Infoscience

Thesis

Development of new anticancer agents based on [alpha]-mannosidase inhibition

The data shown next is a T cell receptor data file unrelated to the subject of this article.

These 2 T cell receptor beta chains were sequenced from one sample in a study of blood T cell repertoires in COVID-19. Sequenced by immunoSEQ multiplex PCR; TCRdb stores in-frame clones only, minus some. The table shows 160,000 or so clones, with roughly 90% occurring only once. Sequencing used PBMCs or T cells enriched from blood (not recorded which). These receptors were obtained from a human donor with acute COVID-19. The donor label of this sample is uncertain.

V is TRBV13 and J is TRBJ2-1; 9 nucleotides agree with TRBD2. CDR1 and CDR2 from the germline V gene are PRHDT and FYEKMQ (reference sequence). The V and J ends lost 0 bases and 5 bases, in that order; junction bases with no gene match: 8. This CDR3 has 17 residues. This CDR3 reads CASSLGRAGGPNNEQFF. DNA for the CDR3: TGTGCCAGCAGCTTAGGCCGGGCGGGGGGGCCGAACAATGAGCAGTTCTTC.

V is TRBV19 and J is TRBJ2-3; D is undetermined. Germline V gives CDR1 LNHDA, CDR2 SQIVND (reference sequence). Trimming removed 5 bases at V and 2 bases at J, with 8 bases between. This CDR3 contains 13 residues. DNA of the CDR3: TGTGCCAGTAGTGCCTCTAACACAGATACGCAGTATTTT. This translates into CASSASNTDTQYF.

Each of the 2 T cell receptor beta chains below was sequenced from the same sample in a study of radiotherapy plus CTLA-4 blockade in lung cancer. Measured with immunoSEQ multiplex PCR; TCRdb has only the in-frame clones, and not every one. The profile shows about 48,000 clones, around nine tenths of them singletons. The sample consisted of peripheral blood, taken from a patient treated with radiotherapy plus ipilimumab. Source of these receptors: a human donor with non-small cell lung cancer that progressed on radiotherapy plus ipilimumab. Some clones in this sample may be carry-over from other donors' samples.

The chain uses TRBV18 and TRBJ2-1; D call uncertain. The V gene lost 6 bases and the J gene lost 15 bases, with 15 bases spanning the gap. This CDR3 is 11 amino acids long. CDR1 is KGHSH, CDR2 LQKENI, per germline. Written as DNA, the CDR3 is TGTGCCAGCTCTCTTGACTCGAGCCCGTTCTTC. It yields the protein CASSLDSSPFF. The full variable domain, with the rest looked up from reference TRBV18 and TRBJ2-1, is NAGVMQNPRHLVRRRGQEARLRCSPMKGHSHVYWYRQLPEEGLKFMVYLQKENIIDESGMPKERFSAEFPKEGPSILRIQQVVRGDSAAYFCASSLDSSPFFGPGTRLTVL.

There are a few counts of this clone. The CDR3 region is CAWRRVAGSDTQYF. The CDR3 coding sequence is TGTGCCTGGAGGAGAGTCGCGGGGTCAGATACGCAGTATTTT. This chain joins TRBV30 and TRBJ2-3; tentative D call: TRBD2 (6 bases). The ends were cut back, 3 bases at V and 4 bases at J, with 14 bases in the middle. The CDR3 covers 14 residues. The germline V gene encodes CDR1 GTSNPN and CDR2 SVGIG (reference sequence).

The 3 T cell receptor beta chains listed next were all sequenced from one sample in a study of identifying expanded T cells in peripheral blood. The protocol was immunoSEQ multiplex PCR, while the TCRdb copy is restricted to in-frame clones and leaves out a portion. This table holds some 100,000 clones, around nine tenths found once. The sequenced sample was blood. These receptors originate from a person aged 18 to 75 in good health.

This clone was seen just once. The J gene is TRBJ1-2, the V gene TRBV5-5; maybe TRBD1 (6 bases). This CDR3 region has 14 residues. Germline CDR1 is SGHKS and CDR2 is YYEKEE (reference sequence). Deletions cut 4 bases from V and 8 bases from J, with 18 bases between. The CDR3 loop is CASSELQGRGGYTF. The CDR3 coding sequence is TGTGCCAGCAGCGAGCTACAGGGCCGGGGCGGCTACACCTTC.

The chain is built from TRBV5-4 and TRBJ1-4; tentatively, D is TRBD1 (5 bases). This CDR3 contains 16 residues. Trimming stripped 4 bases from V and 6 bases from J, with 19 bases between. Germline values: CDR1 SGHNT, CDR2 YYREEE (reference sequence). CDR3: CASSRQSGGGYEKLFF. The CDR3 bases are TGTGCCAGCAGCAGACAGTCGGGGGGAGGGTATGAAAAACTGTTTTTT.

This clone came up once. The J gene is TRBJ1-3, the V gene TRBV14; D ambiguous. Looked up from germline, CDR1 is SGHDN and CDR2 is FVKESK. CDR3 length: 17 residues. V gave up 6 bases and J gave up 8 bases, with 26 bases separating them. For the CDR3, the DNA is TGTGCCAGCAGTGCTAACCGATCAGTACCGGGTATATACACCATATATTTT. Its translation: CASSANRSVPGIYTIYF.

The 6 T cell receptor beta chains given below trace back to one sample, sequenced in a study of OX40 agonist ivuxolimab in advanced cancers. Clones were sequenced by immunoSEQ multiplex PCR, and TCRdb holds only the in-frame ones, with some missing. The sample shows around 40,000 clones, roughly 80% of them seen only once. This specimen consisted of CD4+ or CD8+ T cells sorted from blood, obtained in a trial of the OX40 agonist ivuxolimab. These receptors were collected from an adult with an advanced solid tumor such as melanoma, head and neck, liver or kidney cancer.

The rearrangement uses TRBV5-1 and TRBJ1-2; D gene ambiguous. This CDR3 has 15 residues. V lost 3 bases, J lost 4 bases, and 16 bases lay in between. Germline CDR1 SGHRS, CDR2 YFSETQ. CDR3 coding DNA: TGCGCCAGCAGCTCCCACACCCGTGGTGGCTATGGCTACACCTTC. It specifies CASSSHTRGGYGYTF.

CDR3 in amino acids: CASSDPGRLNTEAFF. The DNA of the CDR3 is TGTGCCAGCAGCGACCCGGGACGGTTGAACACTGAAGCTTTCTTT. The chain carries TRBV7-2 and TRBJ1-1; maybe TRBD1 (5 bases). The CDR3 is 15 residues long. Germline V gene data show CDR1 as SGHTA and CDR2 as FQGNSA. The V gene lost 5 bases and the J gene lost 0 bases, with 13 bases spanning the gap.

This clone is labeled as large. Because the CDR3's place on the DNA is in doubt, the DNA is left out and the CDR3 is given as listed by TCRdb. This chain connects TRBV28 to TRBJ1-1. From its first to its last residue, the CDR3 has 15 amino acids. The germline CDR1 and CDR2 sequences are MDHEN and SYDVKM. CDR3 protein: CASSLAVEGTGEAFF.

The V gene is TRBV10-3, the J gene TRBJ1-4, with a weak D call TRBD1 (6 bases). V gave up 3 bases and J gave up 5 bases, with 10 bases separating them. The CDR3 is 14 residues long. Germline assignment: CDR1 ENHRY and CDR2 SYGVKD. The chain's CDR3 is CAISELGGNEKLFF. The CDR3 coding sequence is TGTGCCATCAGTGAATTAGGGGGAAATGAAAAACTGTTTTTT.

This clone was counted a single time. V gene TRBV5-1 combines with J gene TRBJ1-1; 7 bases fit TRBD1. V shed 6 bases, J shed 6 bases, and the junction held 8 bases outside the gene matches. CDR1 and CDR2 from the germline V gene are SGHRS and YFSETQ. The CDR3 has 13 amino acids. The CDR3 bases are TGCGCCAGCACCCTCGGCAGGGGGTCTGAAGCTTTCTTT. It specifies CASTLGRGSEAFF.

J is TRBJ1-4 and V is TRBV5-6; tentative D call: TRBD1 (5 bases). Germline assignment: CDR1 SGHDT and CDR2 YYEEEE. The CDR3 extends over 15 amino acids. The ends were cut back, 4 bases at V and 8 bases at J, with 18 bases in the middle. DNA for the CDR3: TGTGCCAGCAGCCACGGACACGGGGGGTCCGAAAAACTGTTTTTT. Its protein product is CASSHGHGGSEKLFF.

Enzymes that are involved in the synthesis and processing of oligosaccharides, such as glycosidases, are important catalysts for the specific assembly of oligosaccharide structures on proteins. Design and preparation of selective inhibitors of these enzymes are of high interest as these molecules can be used to modulate cellular functions. Moreover, they may provide potential drugs in new therapeutic strategies. In particular, swainsonine (Swa), a natural inhibitor of Golgi α-mannosidase II, reduces certain tumors and hematological dysfunctions. Nevertheless, some side effects resulted in limitations for the development of this compound in medicinal treatments. Recently, our laboratory has developed a new combinatorial methodology for the disclosure of glycosidase inhibitors based on the dihydroxypyrrolidine scaffold found in Swa. This method allowed the preparation of a new family of selective and competitive a-mannosidase inhibitors with inhibitory activities (Ki values) ranging from 3 µM to 135 nM for the best congeners toward α-mannosidase from jack bean, a reliable model enzyme for mammalian Golgi α-mannosidase II. The aim of the present work was to design and synthesise optimized inhibitors of α-mannosidases II based on a 2-aminomethyl-3,4-dihydroxypyrrolidine scaffold and to assess their potential as new anti cancer leads. In a first time, a structural study was carried out through the analysis of x-ray structures of the best inhibitors previously developed in our laboratory complexed to Golgi α-mannosidase II from Drosophila melanogaster (dGMII), which presents a high sequence identity with the human enzyme. The binding mode of these inhibitors could be thus established. This study combined with docking experiments allowed us to design inhibitors of α-mannosidase II, with improved efficacy. The best congener (3R,4R,5R)-3,4-dihydroxy-5-({[(1R)-2-hydroxy-1-phenylethyl]amino}methyl)-1-methylpyrrolidin-2-one displayed an enhanced inhibitory potency against dGMII (IC50 = 0.5 µM vs 80 µM for the first generation inhibitor). Introduction of a polar substituent on the C(5) position of the pyrrolidine ring accounted for this improved activity as revealed by the x-ray structure of this new derivative complexed to dGMII which displayed additional interactions with active site residues. In a second time, these new α-mannosidase inhibitors have been evaluated as anti cancer agents and their effects were determined on human cancer cells from glioblastoma and melanoma, two tumors associated with a high proliferative and invasive potential, multiple resistance toward conventional chemotherapeutic agents, and poor prognosis. As these compounds were not able to inhibit cellular growth, probably due to a poor cellular uptake, derivatization of our inhibitors into more lipophilic esters, ethers and amides derivatives was envisaged. In particular, introduction of a 4-bromobenzoate moiety resulted in an improvement of cellular uptake, leading to a complete inhibition of cellular growth at 300 µM with inhibitors (2R)-2-({[(2R,3R,4S)-3,4-dihydroxypyrrolidin-2-yl]methyl}amino)-2-phenylethyl 4-bromobenzoate and (2R)-2-({[(2R,3R,4R)-3,4-dihydroxy-1-methyl-5-oxopyrrolidin-2-yl]methyl}amino)-2-phenylethyl 4-bromobenzoate. Under the same conditions, Swa didn't provide any significant growth inhibition. Moreover, exposure of human fibroblasts, as model of healthy cells, to our lead derivatives revealed some selectivity toward tumoral cells. It was hypothesized that cellular esterases were able to hydrolyse the ester moiety and thus release the more hydrophilic parent inhibitors within the tumoral cells. Finally, in order to get more insights into the mode of action of our derivatives, their inhibitory activity on α-mannosidases from human glioblastoma extracts was determined and compared to the activity of Swa. The first generation inhibitor presented a moderate inhibitory potency on α-mannosidases whereas the optimized derivative displayed potent inhibitory activity on human α-mannosidases (IC50 = 50 µM decreased to 0.5 µM). Nevertheless, Swa presented higher potency than our new lead (IC50 = 10-50 nM). It was also determined by gel filtration that the cellular α-mannosidases targeted by our pyrrolidine based inhibitors displayed apparent molecular weight of about 120 kD.

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